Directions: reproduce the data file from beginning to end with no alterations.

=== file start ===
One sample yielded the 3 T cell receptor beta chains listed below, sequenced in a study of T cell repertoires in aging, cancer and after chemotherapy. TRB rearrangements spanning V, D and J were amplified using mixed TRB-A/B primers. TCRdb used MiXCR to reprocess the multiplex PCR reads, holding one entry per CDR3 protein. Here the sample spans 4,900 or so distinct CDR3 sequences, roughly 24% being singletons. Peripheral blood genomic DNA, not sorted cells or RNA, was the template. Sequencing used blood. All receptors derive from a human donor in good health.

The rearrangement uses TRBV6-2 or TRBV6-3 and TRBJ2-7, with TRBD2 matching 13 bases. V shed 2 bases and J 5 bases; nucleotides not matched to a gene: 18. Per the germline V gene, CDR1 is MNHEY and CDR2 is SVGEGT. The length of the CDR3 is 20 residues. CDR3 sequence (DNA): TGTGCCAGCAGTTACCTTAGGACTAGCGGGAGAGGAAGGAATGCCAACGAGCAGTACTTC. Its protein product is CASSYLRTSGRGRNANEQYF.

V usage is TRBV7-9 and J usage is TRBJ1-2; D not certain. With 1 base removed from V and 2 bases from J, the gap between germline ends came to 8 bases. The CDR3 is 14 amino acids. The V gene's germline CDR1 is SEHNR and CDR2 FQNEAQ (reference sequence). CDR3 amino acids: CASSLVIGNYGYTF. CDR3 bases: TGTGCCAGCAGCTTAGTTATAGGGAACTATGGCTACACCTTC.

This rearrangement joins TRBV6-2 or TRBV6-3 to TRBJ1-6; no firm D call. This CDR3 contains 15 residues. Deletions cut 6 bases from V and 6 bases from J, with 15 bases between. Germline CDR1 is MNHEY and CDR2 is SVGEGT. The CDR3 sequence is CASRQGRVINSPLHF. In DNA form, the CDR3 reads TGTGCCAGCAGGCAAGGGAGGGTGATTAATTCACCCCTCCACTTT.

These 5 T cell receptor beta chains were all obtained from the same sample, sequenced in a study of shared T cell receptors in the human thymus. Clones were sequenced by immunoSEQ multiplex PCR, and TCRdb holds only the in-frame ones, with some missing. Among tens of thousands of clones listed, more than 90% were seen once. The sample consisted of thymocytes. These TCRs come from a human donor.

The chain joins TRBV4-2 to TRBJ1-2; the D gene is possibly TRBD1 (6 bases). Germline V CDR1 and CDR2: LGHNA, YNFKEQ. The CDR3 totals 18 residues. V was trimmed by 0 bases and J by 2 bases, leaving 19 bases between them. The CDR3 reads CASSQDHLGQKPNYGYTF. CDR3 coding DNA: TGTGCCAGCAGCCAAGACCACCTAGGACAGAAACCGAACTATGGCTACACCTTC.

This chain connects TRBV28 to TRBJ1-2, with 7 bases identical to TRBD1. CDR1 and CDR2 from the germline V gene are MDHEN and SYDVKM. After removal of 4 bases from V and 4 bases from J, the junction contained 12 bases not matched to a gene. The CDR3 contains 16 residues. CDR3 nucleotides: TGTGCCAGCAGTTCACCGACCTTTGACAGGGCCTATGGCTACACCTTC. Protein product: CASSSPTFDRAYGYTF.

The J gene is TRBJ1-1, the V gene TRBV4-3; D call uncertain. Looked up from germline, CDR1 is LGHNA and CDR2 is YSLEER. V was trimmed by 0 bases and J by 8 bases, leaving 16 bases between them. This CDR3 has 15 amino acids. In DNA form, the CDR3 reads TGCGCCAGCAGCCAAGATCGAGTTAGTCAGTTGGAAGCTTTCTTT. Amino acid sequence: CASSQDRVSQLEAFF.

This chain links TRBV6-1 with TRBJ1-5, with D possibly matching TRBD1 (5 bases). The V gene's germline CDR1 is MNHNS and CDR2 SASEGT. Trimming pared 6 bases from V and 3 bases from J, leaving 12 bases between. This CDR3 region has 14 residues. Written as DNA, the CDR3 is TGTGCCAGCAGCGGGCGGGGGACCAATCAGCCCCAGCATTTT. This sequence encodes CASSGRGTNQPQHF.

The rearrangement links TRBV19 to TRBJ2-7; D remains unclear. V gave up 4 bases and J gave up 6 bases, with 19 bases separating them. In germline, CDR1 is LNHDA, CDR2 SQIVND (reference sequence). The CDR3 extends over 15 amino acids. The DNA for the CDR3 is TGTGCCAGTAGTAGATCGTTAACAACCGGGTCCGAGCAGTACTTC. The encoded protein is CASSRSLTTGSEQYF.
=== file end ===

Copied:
One sample yielded the 3 T cell receptor beta chains listed below, sequenced in a study of T cell repertoires in aging, cancer and after chemotherapy. TRB rearrangements spanning V, D and J were amplified using mixed TRB-A/B primers. TCRdb used MiXCR to reprocess the multiplex PCR reads, holding one entry per CDR3 protein. Here the sample spans 4,900 or so distinct CDR3 sequences, roughly 24% being singletons. Peripheral blood genomic DNA, not sorted cells or RNA, was the template. Sequencing used blood. All receptors derive from a human donor in good health.

The rearrangement uses TRBV6-2 or TRBV6-3 and TRBJ2-7, with TRBD2 matching 13 bases. V shed 2 bases and J 5 bases; nucleotides not matched to a gene: 18. Per the germline V gene, CDR1 is MNHEY and CDR2 is SVGEGT. The length of the CDR3 is 20 residues. CDR3 sequence (DNA): TGTGCCAGCAGTTACCTTAGGACTAGCGGGAGAGGAAGGAATGCCAACGAGCAGTACTTC. Its protein product is CASSYLRTSGRGRNANEQYF.

V usage is TRBV7-9 and J usage is TRBJ1-2; D not certain. With 1 base removed from V and 2 bases from J, the gap between germline ends came to 8 bases. The CDR3 is 14 amino acids. The V gene's germline CDR1 is SEHNR and CDR2 FQNEAQ (reference sequence). CDR3 amino acids: CASSLVIGNYGYTF. CDR3 bases: TGTGCCAGCAGCTTAGTTATAGGGAACTATGGCTACACCTTC.

This rearrangement joins TRBV6-2 or TRBV6-3 to TRBJ1-6; no firm D call. This CDR3 contains 15 residues. Deletions cut 6 bases from V and 6 bases from J, with 15 bases between. Germline CDR1 is MNHEY and CDR2 is SVGEGT. The CDR3 sequence is CASRQGRVINSPLHF. In DNA form, the CDR3 reads TGTGCCAGCAGGCAAGGGAGGGTGATTAATTCACCCCTCCACTTT.

These 5 T cell receptor beta chains were all obtained from the same sample, sequenced in a study of shared T cell receptors in the human thymus. Clones were sequenced by immunoSEQ multiplex PCR, and TCRdb holds only the in-frame ones, with some missing. Among tens of thousands of clones listed, more than 90% were seen once. The sample consisted of thymocytes. These TCRs come from a human donor.

The chain joins TRBV4-2 to TRBJ1-2; the D gene is possibly TRBD1 (6 bases). Germline V CDR1 and CDR2: LGHNA, YNFKEQ. The CDR3 totals 18 residues. V was trimmed by 0 bases and J by 2 bases, leaving 19 bases between them. The CDR3 reads CASSQDHLGQKPNYGYTF. CDR3 coding DNA: TGTGCCAGCAGCCAAGACCACCTAGGACAGAAACCGAACTATGGCTACACCTTC.

This chain connects TRBV28 to TRBJ1-2, with 7 bases identical to TRBD1. CDR1 and CDR2 from the germline V gene are MDHEN and SYDVKM. After removal of 4 bases from V and 4 bases from J, the junction contained 12 bases not matched to a gene. The CDR3 contains 16 residues. CDR3 nucleotides: TGTGCCAGCAGTTCACCGACCTTTGACAGGGCCTATGGCTACACCTTC. Protein product: CASSSPTFDRAYGYTF.

The J gene is TRBJ1-1, the V gene TRBV4-3; D call uncertain. Looked up from germline, CDR1 is LGHNA and CDR2 is YSLEER. V was trimmed by 0 bases and J by 8 bases, leaving 16 bases between them. This CDR3 has 15 amino acids. In DNA form, the CDR3 reads TGCGCCAGCAGCCAAGATCGAGTTAGTCAGTTGGAAGCTTTCTTT. Amino acid sequence: CASSQDRVSQLEAFF.

This chain links TRBV6-1 with TRBJ1-5, with D possibly matching TRBD1 (5 bases). The V gene's germline CDR1 is MNHNS and CDR2 SASEGT. Trimming pared 6 bases from V and 3 bases from J, leaving 12 bases between. This CDR3 region has 14 residues. Written as DNA, the CDR3 is TGTGCCAGCAGCGGGCGGGGGACCAATCAGCCCCAGCATTTT. This sequence encodes CASSGRGTNQPQHF.

The rearrangement links TRBV19 to TRBJ2-7; D remains unclear. V gave up 4 bases and J gave up 6 bases, with 19 bases separating them. In germline, CDR1 is LNHDA, CDR2 SQIVND (reference sequence). The CDR3 extends over 15 amino acids. The DNA for the CDR3 is TGTGCCAGTAGTAGATCGTTAACAACCGGGTCCGAGCAGTACTTC. The encoded protein is CASSRSLTTGSEQYF.